This lesson is still being designed and assembled (Pre-Alpha version)

Get familiar with CESM and the computing environment


Teaching: 30 min
Exercises: 60 min
  • How to setup CESM on Saga?

  • How to run a CESM case?

  • How to monitor my CESM case?

  • What does CESM produce?

  • What is netCDF data format?

  • How to quickly inspect and visualize netCDF data files?

  • Learn to setup CESM on Saga

  • Learn to run and monitor a simple cesm case on Saga

  • Learn about netCDF data format

  • Learn to inspect a netCDF file

  • Learn to quickly visualize a netCDF file

First practical: get familiar with cesm

We do all the practicals on Saga.

Notur Initialization

Make sure you have set up your SSH keys properly and you can transfer files with scp without entering your password. If not go here.

To run CAM-6 on Saga, we will use:

To be able to compile and run CESM on Saga, no changes to the source code are necessary; we just have to adapt a few scripts for setting the compilers and libraries used by CESM.

To simplify and allow you to run CESM as quickly as possible, we have prepared a ready to use version of cesm. It means all the machine specific configuration files for running CESM on Saga have been added.

On Saga:
cd $HOME

module use /cluster/projects/nn1000k/modulefiles
module load cesm/2.1.0

link_dirtree /cluster/projects/nn1000k/cesm/inputdata /cluster/work/users/$USER/inputdata

The commands above allows you to set up your environment (PATH, Libraries, etc.) to use cesm 2.1.0.

All the input data necessary to run our model configuration is in /cluster/work/users/$USER/inputdata (where $USER is your login username on saga). Input data can be large this is why we create symbolic links instead of making several copies (one per user). The main copy is located in /cluster/projects/nn1000k/cesm/inputdata.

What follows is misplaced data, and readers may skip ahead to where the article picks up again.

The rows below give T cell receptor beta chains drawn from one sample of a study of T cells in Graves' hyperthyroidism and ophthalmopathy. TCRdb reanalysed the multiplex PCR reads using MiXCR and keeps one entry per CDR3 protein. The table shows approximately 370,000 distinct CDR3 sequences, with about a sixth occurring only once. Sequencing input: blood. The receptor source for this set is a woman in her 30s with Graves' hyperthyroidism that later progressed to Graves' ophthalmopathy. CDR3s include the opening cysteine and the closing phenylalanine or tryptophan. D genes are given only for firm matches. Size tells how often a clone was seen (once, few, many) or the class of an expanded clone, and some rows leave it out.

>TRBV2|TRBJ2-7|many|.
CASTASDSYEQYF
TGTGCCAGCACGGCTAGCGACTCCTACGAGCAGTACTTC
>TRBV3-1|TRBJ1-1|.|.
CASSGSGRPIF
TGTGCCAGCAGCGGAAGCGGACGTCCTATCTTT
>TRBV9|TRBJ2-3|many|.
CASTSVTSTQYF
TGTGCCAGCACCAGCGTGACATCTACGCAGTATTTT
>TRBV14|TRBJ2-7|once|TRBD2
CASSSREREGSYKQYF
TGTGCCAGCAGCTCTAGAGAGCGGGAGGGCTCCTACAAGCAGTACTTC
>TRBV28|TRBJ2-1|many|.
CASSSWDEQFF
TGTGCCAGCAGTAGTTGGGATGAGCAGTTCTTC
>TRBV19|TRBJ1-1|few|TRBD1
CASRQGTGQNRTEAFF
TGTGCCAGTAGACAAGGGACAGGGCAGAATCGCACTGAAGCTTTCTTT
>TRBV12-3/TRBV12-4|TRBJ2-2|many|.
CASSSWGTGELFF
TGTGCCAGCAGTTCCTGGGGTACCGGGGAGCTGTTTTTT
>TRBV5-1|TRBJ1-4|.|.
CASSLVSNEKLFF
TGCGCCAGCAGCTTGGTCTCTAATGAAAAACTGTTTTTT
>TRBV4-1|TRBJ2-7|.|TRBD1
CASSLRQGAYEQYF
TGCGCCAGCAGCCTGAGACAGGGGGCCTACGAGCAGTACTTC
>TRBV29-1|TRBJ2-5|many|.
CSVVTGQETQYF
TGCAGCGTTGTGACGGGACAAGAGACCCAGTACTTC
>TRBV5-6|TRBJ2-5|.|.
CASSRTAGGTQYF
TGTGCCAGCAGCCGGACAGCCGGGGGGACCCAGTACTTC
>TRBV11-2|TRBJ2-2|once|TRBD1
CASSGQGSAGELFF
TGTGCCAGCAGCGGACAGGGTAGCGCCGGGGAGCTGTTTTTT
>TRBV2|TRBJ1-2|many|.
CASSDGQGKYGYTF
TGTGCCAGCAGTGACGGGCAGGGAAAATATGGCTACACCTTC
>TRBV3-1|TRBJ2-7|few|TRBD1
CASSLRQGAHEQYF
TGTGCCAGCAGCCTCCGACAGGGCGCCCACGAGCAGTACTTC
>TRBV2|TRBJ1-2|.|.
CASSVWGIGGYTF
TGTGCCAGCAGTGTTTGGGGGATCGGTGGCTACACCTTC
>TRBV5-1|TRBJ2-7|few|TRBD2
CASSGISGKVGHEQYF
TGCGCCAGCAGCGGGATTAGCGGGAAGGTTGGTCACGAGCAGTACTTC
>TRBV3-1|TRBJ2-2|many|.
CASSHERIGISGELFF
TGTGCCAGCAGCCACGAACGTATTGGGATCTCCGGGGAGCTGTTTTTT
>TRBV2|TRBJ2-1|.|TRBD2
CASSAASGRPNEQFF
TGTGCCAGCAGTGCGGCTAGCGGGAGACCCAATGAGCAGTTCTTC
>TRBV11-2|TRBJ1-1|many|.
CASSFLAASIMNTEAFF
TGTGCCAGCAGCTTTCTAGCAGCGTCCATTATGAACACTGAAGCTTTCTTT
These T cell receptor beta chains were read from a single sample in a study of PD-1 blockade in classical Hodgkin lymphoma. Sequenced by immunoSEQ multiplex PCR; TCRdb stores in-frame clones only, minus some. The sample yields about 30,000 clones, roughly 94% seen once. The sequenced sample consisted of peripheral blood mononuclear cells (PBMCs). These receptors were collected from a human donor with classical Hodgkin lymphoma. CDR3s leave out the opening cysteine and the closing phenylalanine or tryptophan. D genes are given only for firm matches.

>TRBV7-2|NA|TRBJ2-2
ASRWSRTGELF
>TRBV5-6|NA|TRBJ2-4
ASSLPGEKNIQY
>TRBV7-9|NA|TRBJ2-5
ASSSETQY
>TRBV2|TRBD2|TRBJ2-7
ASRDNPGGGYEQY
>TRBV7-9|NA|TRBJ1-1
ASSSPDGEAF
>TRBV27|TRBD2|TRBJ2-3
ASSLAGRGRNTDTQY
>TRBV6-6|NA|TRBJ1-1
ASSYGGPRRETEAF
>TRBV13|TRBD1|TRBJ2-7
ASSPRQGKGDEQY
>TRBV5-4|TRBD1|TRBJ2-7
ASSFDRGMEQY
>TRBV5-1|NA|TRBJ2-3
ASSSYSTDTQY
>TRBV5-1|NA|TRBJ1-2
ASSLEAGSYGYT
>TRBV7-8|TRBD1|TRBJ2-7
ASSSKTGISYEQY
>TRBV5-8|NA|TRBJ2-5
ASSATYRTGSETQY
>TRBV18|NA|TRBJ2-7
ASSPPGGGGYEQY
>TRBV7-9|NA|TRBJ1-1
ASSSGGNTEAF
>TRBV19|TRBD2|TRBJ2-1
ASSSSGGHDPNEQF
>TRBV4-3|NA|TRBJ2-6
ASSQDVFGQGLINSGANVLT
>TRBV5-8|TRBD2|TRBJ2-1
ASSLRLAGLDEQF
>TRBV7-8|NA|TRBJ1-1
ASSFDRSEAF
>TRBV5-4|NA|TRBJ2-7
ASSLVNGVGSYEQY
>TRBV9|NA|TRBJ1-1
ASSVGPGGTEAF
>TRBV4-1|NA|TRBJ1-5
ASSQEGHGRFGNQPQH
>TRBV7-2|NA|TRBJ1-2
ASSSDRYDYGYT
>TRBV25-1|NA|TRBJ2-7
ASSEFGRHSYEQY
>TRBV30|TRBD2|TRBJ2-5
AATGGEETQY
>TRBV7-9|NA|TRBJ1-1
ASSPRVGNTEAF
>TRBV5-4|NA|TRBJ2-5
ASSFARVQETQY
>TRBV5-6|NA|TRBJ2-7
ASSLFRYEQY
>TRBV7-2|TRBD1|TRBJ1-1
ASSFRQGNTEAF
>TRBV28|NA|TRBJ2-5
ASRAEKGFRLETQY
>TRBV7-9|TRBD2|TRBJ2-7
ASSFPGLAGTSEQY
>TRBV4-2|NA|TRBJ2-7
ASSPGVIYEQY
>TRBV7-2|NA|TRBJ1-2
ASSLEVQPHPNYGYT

Create a New case

The CESM source code is in /cluster/projects/nn1000k/cesm/, and you can have a first look at the code.

We will build and run CAM in its standalone configuration i.e. without having all the other components active.

The basic workflow to run the CESM code is the following:

To create a new case, we will be using create_newcase script.
There are many options and we won’t discuss all of them. The online help provides information about how get the full usage of create_newcase.

On Saga:
create_newcase --help

Command not found

If you get an error when invoking create_newcase make sure you have loaded cesm in your environment:

module use /cluster/projects/nn1000k/modulefiles
module load cesm/2.1.0

The 4 main arguments of create_newcase are explained on the figure below:

On Saga:
# Simulation 1: short simulation

module use /cluster/projects/nn1000k/modulefiles
module load cesm/2.1.0

create_newcase --case $HOME/cases/F2000climo-f19_g17 --res f19_g17 --compset F2000climo --mach saga --run-unsupported --project nn1000k

The full list of supported grid is given here.

The notation for the compset longname is:


The compset longname has the specified order: atm, lnd, ice, ocn, river, glc wave cesm-options.


Now you should have a new directory in $HOME/cases/F2000climo-f19_g17 corresponding to our new case.

On Saga:
cd $HOME/cases/F2000climo-f19_g17

Check the content of the directory and browse the sub-directories:

For this tests (and all our simulations), we do not wish to have a “cold” start and we will therefore restart and continue an existing simulation we have previously run.

On Saga:
./xmlchange RUN_TYPE=hybrid
./xmlchange RUN_REFCASE=F2000climo.f19_g17.control
./xmlchange RUN_REFDATE=0014-01-01

We use xmlchange, a small script to update variables (such as RUN_TYPE, RUN_REFCASE, etc.) defined in xml files. All the xml files contained in your test case directory will be used by cesm_setup to generate your configuration setup (Fortran namelist, etc.).

On Saga:
ls *.xml

If we do not want the dates to start from 0001-01-01 we need to specify the starting date of our test simulation.

On Saga:
./xmlchange RUN_STARTDATE=0014-01-01

We are also going to change the duration of our test simulation and set it to 1 month only.

On Saga:
./xmlchange  STOP_N=1
./xmlchange  STOP_OPTION=nmonths

Now we are ready to set-up our model configuration and build the cesm executable.

On Saga:


After building CESM for your configuration, a new directory (and a set of sub-directories) are created in /cluster/work/users/$USERS/cesm/F2000climo-f19_g17:

Running a case

Namelists can be changed before configuring and building CESM but it can also be done before running your test case. Then, you cannot use xmlchange and update the xml files, you need to directly change the namelist files.